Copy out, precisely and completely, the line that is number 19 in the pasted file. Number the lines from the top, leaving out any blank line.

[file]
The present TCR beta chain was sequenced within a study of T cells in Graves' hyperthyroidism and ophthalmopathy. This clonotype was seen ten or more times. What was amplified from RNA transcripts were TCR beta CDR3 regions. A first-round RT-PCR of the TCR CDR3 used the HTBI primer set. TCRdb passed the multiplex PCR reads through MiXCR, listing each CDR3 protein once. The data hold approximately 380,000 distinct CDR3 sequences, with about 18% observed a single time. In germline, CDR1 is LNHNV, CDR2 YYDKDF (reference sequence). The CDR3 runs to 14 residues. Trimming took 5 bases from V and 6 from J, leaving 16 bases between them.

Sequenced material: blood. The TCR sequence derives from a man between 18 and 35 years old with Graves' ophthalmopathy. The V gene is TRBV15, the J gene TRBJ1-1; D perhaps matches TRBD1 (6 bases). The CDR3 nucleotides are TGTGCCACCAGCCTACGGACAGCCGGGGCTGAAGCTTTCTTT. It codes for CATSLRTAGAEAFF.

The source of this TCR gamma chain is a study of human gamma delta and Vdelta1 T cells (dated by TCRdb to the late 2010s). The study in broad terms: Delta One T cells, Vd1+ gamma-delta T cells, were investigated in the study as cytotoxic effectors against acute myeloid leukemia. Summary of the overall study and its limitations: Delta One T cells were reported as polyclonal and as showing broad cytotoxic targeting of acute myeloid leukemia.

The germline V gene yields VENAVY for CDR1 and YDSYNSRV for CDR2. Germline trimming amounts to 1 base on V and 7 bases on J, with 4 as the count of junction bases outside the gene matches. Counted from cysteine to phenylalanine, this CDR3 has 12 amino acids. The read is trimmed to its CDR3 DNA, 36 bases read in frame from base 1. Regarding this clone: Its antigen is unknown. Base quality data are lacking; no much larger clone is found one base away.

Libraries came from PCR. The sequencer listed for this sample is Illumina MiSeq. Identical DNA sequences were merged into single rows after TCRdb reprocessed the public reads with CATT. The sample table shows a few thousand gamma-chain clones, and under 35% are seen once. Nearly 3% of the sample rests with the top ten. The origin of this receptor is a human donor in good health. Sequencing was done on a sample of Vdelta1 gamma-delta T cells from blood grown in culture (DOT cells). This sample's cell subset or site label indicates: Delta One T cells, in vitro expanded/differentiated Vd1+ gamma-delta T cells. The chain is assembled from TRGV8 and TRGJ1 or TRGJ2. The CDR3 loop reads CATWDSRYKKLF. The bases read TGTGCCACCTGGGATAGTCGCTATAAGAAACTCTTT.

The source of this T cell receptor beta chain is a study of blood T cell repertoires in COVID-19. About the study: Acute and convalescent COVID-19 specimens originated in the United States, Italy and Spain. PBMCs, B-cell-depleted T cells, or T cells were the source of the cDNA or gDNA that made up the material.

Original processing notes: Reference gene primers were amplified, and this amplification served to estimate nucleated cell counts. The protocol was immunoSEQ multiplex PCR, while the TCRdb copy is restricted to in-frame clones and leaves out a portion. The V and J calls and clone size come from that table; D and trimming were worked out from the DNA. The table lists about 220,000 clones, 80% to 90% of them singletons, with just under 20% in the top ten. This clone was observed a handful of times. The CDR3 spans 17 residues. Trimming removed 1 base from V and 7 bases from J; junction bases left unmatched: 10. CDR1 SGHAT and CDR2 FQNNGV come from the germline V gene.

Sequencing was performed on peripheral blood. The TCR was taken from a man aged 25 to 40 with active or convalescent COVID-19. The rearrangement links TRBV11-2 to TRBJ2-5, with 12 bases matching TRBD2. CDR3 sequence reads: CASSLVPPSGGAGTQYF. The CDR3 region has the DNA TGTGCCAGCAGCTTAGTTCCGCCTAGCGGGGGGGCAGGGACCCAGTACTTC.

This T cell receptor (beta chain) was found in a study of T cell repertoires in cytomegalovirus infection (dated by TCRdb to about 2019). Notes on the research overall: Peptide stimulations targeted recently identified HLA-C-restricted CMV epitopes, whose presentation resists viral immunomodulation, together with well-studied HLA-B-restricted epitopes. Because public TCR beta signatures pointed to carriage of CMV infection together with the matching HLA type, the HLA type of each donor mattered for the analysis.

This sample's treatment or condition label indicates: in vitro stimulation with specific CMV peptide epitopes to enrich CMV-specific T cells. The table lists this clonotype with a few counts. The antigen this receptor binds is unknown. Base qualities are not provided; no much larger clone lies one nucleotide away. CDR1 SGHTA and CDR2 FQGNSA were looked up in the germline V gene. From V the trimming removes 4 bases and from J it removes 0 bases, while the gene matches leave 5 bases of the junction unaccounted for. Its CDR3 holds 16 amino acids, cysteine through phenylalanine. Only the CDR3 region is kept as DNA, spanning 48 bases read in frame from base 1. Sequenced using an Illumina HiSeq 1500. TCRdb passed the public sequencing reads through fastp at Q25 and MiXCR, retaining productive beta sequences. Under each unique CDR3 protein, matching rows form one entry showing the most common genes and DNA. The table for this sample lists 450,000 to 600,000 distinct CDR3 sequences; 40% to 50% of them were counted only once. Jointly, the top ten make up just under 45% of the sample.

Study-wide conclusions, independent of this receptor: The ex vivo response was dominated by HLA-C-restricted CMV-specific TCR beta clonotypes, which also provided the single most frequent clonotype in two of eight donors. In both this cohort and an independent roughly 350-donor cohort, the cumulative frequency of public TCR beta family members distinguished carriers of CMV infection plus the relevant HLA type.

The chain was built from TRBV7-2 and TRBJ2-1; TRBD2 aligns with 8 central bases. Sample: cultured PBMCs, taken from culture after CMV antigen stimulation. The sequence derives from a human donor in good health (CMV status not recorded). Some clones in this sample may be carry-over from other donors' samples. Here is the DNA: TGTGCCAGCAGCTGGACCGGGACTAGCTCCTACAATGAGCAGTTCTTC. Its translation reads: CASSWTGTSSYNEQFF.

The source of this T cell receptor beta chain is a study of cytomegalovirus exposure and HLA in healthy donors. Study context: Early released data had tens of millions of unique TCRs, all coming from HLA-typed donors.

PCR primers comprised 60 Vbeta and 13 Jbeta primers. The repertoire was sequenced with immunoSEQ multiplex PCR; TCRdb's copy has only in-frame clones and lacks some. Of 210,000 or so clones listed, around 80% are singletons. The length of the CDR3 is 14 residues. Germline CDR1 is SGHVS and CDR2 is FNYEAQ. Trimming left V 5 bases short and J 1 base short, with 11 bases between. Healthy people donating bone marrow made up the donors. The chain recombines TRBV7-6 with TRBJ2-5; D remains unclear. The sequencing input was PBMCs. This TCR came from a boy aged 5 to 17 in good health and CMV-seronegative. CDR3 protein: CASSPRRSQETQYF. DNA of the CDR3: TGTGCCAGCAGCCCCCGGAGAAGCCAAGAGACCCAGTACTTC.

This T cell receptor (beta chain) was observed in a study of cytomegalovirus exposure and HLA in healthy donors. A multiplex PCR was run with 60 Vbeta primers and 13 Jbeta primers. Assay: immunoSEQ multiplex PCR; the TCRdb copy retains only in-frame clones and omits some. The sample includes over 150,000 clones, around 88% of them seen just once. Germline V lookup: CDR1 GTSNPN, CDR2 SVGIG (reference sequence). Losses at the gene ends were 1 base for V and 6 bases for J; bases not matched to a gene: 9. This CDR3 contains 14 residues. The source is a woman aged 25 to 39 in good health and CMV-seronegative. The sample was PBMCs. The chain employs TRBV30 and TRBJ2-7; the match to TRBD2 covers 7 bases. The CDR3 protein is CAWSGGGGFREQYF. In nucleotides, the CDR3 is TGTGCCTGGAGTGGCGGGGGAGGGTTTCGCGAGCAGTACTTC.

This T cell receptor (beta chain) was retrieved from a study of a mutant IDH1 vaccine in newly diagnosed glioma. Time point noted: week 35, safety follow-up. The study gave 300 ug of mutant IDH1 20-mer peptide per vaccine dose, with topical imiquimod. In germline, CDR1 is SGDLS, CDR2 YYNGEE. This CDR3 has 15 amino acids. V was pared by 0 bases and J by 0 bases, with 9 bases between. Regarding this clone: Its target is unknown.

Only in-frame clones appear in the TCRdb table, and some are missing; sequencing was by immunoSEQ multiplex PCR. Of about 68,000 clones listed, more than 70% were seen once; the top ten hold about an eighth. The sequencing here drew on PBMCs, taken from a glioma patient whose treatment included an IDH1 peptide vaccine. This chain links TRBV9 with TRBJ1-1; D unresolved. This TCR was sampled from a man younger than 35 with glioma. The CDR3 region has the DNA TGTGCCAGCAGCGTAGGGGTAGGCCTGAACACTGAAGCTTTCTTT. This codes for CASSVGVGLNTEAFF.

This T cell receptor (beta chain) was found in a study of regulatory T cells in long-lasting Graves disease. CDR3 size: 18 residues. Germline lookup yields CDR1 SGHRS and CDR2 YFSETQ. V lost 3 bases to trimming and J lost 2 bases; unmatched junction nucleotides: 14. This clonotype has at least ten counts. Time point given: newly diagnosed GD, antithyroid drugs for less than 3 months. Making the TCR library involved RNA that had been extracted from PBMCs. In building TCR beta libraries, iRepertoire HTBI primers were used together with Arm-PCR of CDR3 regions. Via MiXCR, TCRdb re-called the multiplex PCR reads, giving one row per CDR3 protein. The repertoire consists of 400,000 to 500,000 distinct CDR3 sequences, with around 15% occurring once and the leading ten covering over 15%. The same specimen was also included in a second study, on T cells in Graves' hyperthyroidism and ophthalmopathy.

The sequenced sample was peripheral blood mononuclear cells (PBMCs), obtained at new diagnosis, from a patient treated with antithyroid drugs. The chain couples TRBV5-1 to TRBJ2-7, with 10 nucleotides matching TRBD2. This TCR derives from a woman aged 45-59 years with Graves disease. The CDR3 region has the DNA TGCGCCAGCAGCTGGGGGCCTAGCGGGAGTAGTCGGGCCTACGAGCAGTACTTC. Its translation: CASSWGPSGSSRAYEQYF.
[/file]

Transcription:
The sequenced sample was peripheral blood mononuclear cells (PBMCs), obtained at new diagnosis, from a patient treated with antithyroid drugs. The chain couples TRBV5-1 to TRBJ2-7, with 10 nucleotides matching TRBD2. This TCR derives from a woman aged 45-59 years with Graves disease. The CDR3 region has the DNA TGCGCCAGCAGCTGGGGGCCTAGCGGGAGTAGTCGGGCCTACGAGCAGTACTTC. Its translation: CASSWGPSGSSRAYEQYF.